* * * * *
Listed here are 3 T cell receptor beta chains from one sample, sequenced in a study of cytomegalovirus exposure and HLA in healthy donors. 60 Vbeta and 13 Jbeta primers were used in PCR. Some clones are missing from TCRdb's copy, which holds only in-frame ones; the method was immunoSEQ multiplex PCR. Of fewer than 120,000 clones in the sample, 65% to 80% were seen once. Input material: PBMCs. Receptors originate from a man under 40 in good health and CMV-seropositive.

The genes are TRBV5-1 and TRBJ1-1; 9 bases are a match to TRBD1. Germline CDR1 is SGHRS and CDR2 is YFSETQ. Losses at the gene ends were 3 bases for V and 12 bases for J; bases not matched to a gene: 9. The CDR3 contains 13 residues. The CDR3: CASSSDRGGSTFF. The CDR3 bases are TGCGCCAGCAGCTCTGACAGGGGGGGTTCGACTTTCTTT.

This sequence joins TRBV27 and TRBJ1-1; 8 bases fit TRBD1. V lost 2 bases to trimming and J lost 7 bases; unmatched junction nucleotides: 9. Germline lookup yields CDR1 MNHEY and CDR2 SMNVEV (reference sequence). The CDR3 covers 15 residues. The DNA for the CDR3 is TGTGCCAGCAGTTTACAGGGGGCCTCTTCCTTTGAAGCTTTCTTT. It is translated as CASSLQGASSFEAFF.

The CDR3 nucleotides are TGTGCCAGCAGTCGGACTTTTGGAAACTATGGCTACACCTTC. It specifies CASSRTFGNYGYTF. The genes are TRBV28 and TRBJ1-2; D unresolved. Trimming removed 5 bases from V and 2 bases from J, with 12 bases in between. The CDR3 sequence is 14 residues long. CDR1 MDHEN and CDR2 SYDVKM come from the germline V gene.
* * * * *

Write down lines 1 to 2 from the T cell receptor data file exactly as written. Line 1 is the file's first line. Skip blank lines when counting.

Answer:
Listed here are 3 T cell receptor beta chains from one sample, sequenced in a study of cytomegalovirus exposure and HLA in healthy donors. 60 Vbeta and 13 Jbeta primers were used in PCR. Some clones are missing from TCRdb's copy, which holds only in-frame ones; the method was immunoSEQ multiplex PCR. Of fewer than 120,000 clones in the sample, 65% to 80% were seen once. Input material: PBMCs. Receptors originate from a man under 40 in good health and CMV-seropositive.

The genes are TRBV5-1 and TRBJ1-1; 9 bases are a match to TRBD1. Germline CDR1 is SGHRS and CDR2 is YFSETQ. Losses at the gene ends were 3 bases for V and 12 bases for J; bases not matched to a gene: 9. The CDR3 contains 13 residues. The CDR3: CASSSDRGGSTFF. The CDR3 bases are TGCGCCAGCAGCTCTGACAGGGGGGGTTCGACTTTCTTT.